War, Love and Fatigue in Ukraine
Tom Mutch reports on how one young couple's love has endured, while the strain of the country's long resistance against Russian aggression starts to take its toll
“It’s only a matter of time before I’m taken to the front”, Diana Kovalyuk remembers her boyfriend Mykhailo telling her last April, soon after he joined Lviv’s Territorial Defence. “Are you ready for that?” She was emphatic that she was “I told him I was ready to wait for him as long as necessary.” Since then, Mykhailo has been fighting on the frontlines.
Back in their hometown of Lviv, everything at first seems calm. But the marching band, the four-gun salute and the procession of mourners are an everyday sight now at the Lychakiv Cemetery. There is a seemingly endless sea of flags, most blue and yellow Ukrainian flags, but I saw Estonian, Armenian and Georgian flags sticking out from the headstones.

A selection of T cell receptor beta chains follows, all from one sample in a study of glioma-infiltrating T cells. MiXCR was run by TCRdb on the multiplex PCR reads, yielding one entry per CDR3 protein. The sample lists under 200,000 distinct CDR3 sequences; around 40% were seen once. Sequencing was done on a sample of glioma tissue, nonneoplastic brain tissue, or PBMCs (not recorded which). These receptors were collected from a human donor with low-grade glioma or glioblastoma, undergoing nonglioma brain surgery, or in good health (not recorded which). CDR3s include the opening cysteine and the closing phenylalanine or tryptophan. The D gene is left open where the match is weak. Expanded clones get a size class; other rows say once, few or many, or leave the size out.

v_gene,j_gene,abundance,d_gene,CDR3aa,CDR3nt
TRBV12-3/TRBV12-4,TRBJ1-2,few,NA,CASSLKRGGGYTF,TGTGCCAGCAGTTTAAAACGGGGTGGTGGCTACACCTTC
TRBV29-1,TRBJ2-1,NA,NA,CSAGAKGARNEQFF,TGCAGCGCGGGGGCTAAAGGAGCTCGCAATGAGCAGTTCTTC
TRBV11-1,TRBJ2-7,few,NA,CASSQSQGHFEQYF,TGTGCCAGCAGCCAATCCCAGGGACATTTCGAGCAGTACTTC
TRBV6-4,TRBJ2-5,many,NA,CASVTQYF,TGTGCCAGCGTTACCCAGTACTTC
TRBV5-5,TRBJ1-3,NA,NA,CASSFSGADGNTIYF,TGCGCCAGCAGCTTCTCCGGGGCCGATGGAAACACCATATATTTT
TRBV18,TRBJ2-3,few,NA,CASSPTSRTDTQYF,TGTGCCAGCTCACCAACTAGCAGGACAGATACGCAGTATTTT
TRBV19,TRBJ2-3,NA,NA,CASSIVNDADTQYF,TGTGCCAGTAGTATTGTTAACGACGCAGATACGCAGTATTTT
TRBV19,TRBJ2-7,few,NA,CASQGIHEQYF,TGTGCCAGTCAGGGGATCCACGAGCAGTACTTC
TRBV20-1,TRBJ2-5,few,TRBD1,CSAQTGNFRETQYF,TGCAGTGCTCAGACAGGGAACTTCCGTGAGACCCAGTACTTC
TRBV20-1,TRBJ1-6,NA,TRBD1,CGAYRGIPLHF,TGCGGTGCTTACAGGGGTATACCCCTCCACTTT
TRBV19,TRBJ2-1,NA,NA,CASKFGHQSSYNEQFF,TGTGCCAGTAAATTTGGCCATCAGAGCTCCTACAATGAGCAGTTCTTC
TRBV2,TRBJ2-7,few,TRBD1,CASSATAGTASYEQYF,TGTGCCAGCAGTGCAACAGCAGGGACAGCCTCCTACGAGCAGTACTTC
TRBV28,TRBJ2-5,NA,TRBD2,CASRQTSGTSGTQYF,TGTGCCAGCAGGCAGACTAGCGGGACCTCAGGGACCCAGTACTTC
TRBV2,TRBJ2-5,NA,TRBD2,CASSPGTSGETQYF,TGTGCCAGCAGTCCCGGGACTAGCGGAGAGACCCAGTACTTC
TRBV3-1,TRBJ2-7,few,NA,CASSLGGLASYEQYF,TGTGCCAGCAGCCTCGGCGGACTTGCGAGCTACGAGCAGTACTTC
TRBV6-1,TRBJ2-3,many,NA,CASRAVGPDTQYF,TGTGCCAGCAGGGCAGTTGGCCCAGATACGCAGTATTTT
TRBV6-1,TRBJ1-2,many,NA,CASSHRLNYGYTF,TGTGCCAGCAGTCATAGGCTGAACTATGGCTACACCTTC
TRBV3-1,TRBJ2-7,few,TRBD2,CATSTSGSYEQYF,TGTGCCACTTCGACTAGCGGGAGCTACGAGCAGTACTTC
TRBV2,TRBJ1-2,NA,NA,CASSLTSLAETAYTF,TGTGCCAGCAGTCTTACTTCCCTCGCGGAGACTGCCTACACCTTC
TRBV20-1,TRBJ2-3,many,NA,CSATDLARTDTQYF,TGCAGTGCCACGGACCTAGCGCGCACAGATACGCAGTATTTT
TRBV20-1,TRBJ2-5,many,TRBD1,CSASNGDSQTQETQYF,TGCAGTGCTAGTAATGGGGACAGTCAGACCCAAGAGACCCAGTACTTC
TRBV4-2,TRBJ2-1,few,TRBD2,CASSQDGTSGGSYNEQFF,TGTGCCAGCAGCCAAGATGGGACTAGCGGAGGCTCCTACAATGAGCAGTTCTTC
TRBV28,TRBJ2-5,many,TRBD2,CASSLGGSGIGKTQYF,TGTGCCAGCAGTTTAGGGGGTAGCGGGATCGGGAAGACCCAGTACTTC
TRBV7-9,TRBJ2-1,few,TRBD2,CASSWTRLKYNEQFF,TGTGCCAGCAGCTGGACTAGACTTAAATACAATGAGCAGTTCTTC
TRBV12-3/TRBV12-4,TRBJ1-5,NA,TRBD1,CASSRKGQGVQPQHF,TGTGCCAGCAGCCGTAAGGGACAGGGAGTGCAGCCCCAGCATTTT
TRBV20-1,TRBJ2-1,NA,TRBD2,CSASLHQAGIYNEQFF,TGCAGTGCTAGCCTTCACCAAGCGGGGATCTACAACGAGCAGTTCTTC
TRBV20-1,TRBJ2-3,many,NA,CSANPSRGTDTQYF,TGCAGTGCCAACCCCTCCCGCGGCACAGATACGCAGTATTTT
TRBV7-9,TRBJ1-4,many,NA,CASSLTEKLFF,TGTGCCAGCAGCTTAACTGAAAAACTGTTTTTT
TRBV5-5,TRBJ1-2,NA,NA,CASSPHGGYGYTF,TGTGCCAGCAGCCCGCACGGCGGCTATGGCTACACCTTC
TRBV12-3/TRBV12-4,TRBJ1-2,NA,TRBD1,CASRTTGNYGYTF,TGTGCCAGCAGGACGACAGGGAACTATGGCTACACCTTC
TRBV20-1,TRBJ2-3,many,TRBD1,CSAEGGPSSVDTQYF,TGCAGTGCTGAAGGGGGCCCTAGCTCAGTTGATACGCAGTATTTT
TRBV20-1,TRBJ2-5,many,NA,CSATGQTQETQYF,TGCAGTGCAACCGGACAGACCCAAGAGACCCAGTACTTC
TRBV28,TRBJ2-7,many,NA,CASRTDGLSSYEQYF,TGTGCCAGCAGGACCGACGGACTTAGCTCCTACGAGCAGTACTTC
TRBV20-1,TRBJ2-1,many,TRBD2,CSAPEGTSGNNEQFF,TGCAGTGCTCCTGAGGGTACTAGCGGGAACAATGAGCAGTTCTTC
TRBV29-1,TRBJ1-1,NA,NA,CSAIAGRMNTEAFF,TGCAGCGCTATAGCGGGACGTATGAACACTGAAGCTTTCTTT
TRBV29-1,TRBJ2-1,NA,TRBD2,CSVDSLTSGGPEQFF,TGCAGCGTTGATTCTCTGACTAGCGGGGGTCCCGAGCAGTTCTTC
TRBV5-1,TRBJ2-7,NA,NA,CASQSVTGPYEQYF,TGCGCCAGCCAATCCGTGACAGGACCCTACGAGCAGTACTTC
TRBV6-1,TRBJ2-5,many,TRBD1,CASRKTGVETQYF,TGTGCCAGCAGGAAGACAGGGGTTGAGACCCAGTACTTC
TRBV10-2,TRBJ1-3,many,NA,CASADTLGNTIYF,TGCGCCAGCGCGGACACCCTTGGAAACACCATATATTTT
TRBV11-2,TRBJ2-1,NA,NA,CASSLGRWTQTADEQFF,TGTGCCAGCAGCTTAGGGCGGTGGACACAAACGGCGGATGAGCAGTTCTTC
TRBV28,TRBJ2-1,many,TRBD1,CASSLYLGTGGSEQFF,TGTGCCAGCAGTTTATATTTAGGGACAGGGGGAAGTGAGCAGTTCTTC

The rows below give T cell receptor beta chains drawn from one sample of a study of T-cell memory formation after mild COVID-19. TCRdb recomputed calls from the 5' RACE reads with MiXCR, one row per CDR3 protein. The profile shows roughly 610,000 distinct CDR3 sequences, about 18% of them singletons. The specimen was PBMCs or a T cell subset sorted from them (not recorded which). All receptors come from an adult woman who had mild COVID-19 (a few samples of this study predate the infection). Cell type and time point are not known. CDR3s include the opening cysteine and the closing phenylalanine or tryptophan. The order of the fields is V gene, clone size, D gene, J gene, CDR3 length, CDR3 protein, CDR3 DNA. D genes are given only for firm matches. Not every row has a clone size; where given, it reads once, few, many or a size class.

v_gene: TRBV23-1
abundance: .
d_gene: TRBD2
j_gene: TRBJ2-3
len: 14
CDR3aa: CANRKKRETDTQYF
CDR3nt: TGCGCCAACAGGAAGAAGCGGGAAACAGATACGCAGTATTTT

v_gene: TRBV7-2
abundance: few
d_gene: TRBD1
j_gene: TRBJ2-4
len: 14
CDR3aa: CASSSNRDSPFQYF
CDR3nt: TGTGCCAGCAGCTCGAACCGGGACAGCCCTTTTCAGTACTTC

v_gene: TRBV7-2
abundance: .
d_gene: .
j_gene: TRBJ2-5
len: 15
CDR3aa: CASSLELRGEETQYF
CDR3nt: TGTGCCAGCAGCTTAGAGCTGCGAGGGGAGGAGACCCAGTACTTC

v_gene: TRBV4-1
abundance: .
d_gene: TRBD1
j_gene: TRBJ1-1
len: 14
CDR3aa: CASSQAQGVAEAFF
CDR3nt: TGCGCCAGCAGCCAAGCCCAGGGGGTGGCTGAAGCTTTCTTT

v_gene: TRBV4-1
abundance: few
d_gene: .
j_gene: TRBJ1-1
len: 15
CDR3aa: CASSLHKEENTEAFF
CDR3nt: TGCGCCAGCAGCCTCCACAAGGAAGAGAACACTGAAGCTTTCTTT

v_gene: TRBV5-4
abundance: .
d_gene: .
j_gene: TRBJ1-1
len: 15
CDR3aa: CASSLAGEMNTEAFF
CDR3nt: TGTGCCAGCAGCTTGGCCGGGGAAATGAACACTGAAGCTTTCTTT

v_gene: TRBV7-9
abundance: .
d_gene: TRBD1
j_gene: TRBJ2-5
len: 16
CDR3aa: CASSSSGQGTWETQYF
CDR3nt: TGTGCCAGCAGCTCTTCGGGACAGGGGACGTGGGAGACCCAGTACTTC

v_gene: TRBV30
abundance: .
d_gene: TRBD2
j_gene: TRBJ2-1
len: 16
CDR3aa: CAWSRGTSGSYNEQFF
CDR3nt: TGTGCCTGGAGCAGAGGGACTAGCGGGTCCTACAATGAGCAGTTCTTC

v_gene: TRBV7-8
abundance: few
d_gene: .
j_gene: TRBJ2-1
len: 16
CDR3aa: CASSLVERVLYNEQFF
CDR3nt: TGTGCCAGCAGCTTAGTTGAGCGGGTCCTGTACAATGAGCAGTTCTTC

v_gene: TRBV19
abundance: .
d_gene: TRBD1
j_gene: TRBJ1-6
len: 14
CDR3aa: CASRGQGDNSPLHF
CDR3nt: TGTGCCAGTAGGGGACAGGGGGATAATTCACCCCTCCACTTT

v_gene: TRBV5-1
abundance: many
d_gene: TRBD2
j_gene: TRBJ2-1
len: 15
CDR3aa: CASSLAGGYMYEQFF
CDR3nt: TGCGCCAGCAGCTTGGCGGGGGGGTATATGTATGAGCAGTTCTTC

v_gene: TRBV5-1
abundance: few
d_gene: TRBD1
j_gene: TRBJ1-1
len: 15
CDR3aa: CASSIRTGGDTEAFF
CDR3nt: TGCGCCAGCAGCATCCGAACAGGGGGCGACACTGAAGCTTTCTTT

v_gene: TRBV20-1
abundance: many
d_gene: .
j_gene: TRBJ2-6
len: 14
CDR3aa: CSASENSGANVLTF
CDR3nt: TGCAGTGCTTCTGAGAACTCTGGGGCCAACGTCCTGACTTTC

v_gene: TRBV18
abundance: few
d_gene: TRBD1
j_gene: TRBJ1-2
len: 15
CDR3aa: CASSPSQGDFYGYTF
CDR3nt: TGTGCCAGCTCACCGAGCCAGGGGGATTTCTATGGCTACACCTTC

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Hundreds of kilometers from the frontline, and despite being spared the horrors of the Russian ground army’s assault that cities like Mykolaiv, Kherson and Kharkiv have experienced, Lviv has buried thousands of its sons and daughters. A mostly empty park next to its historic cemetery is now almost full of fresh graves. At one, a soldier cries over the picture of a fallen comrade. He then gets up and limps slowly back towards the road with a walking stick. Despite the general lack of air raid sirens, tank traps and sandbags that still pepper other Ukrainian cities, if you scratch the surface in Lviv, the war is still everywhere and missile strikes are still a danger
“It is difficult to express in words what happens inside, when the person you love is in mortal danger every minute” Diana told Byline Times in an interview. “Virtually every family in Ukraine has experienced this. Hundreds of (us) are waiting for their soldiers, thousands of mothers and children feel it almost every day.”